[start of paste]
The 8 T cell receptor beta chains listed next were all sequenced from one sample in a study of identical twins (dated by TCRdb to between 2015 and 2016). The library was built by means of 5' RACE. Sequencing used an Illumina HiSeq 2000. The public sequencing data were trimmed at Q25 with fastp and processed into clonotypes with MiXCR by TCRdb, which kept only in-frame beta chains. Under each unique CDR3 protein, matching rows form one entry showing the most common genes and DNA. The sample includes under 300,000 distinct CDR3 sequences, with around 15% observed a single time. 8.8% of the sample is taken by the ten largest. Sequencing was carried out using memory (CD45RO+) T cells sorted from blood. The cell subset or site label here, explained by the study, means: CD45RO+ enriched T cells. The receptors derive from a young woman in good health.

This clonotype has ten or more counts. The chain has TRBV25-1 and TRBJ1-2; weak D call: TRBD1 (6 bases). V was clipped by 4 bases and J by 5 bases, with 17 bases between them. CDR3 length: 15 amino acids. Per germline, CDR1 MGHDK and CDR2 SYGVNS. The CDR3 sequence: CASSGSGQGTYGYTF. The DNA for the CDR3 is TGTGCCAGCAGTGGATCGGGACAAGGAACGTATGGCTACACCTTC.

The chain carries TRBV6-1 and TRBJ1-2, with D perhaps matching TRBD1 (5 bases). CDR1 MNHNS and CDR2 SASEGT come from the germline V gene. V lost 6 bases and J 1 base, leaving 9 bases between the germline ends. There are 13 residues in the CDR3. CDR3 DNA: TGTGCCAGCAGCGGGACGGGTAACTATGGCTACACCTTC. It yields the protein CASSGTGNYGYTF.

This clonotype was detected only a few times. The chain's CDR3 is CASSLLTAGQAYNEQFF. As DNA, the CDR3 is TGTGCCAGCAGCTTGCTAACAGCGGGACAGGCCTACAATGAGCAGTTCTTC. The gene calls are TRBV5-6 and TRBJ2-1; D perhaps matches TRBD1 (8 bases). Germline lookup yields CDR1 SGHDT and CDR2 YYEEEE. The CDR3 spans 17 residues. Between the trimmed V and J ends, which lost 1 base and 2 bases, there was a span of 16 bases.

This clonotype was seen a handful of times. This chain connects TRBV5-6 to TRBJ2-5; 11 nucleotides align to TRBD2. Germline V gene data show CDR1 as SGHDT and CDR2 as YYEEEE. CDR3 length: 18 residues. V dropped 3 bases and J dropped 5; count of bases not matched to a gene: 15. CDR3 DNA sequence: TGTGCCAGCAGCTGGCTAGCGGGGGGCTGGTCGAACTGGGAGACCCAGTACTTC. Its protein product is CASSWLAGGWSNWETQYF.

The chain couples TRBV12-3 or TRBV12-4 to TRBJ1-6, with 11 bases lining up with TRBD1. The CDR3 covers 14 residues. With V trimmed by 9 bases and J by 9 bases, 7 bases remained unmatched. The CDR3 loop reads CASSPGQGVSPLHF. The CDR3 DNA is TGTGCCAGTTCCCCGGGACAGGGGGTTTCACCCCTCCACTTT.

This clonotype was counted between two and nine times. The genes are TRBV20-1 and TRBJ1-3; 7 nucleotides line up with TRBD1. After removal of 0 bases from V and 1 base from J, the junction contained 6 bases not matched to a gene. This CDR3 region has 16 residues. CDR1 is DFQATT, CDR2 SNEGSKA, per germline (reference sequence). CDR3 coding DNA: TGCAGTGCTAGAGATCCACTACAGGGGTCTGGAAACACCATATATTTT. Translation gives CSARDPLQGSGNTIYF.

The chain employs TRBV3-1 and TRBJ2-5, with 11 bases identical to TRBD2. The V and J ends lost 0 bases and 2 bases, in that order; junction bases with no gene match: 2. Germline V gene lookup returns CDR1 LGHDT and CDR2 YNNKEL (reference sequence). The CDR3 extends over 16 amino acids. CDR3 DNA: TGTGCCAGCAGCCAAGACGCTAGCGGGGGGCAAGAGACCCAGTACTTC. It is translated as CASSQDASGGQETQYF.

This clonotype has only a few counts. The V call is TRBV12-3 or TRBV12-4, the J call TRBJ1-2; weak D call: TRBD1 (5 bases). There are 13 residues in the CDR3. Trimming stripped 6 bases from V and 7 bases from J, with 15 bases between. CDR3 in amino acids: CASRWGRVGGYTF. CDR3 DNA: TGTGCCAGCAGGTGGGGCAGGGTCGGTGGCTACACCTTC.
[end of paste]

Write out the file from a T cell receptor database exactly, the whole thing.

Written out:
The 8 T cell receptor beta chains listed next were all sequenced from one sample in a study of identical twins (dated by TCRdb to between 2015 and 2016). The library was built by means of 5' RACE. Sequencing used an Illumina HiSeq 2000. The public sequencing data were trimmed at Q25 with fastp and processed into clonotypes with MiXCR by TCRdb, which kept only in-frame beta chains. Under each unique CDR3 protein, matching rows form one entry showing the most common genes and DNA. The sample includes under 300,000 distinct CDR3 sequences, with around 15% observed a single time. 8.8% of the sample is taken by the ten largest. Sequencing was carried out using memory (CD45RO+) T cells sorted from blood. The cell subset or site label here, explained by the study, means: CD45RO+ enriched T cells. The receptors derive from a young woman in good health.

This clonotype has ten or more counts. The chain has TRBV25-1 and TRBJ1-2; weak D call: TRBD1 (6 bases). V was clipped by 4 bases and J by 5 bases, with 17 bases between them. CDR3 length: 15 amino acids. Per germline, CDR1 MGHDK and CDR2 SYGVNS. The CDR3 sequence: CASSGSGQGTYGYTF. The DNA for the CDR3 is TGTGCCAGCAGTGGATCGGGACAAGGAACGTATGGCTACACCTTC.

The chain carries TRBV6-1 and TRBJ1-2, with D perhaps matching TRBD1 (5 bases). CDR1 MNHNS and CDR2 SASEGT come from the germline V gene. V lost 6 bases and J 1 base, leaving 9 bases between the germline ends. There are 13 residues in the CDR3. CDR3 DNA: TGTGCCAGCAGCGGGACGGGTAACTATGGCTACACCTTC. It yields the protein CASSGTGNYGYTF.

This clonotype was detected only a few times. The chain's CDR3 is CASSLLTAGQAYNEQFF. As DNA, the CDR3 is TGTGCCAGCAGCTTGCTAACAGCGGGACAGGCCTACAATGAGCAGTTCTTC. The gene calls are TRBV5-6 and TRBJ2-1; D perhaps matches TRBD1 (8 bases). Germline lookup yields CDR1 SGHDT and CDR2 YYEEEE. The CDR3 spans 17 residues. Between the trimmed V and J ends, which lost 1 base and 2 bases, there was a span of 16 bases.

This clonotype was seen a handful of times. This chain connects TRBV5-6 to TRBJ2-5; 11 nucleotides align to TRBD2. Germline V gene data show CDR1 as SGHDT and CDR2 as YYEEEE. CDR3 length: 18 residues. V dropped 3 bases and J dropped 5; count of bases not matched to a gene: 15. CDR3 DNA sequence: TGTGCCAGCAGCTGGCTAGCGGGGGGCTGGTCGAACTGGGAGACCCAGTACTTC. Its protein product is CASSWLAGGWSNWETQYF.

The chain couples TRBV12-3 or TRBV12-4 to TRBJ1-6, with 11 bases lining up with TRBD1. The CDR3 covers 14 residues. With V trimmed by 9 bases and J by 9 bases, 7 bases remained unmatched. The CDR3 loop reads CASSPGQGVSPLHF. The CDR3 DNA is TGTGCCAGTTCCCCGGGACAGGGGGTTTCACCCCTCCACTTT.

This clonotype was counted between two and nine times. The genes are TRBV20-1 and TRBJ1-3; 7 nucleotides line up with TRBD1. After removal of 0 bases from V and 1 base from J, the junction contained 6 bases not matched to a gene. This CDR3 region has 16 residues. CDR1 is DFQATT, CDR2 SNEGSKA, per germline (reference sequence). CDR3 coding DNA: TGCAGTGCTAGAGATCCACTACAGGGGTCTGGAAACACCATATATTTT. Translation gives CSARDPLQGSGNTIYF.

The chain employs TRBV3-1 and TRBJ2-5, with 11 bases identical to TRBD2. The V and J ends lost 0 bases and 2 bases, in that order; junction bases with no gene match: 2. Germline V gene lookup returns CDR1 LGHDT and CDR2 YNNKEL (reference sequence). The CDR3 extends over 16 amino acids. CDR3 DNA: TGTGCCAGCAGCCAAGACGCTAGCGGGGGGCAAGAGACCCAGTACTTC. It is translated as CASSQDASGGQETQYF.

This clonotype has only a few counts. The V call is TRBV12-3 or TRBV12-4, the J call TRBJ1-2; weak D call: TRBD1 (5 bases). There are 13 residues in the CDR3. Trimming stripped 6 bases from V and 7 bases from J, with 15 bases between. CDR3 in amino acids: CASRWGRVGGYTF. CDR3 DNA: TGTGCCAGCAGGTGGGGCAGGGTCGGTGGCTACACCTTC.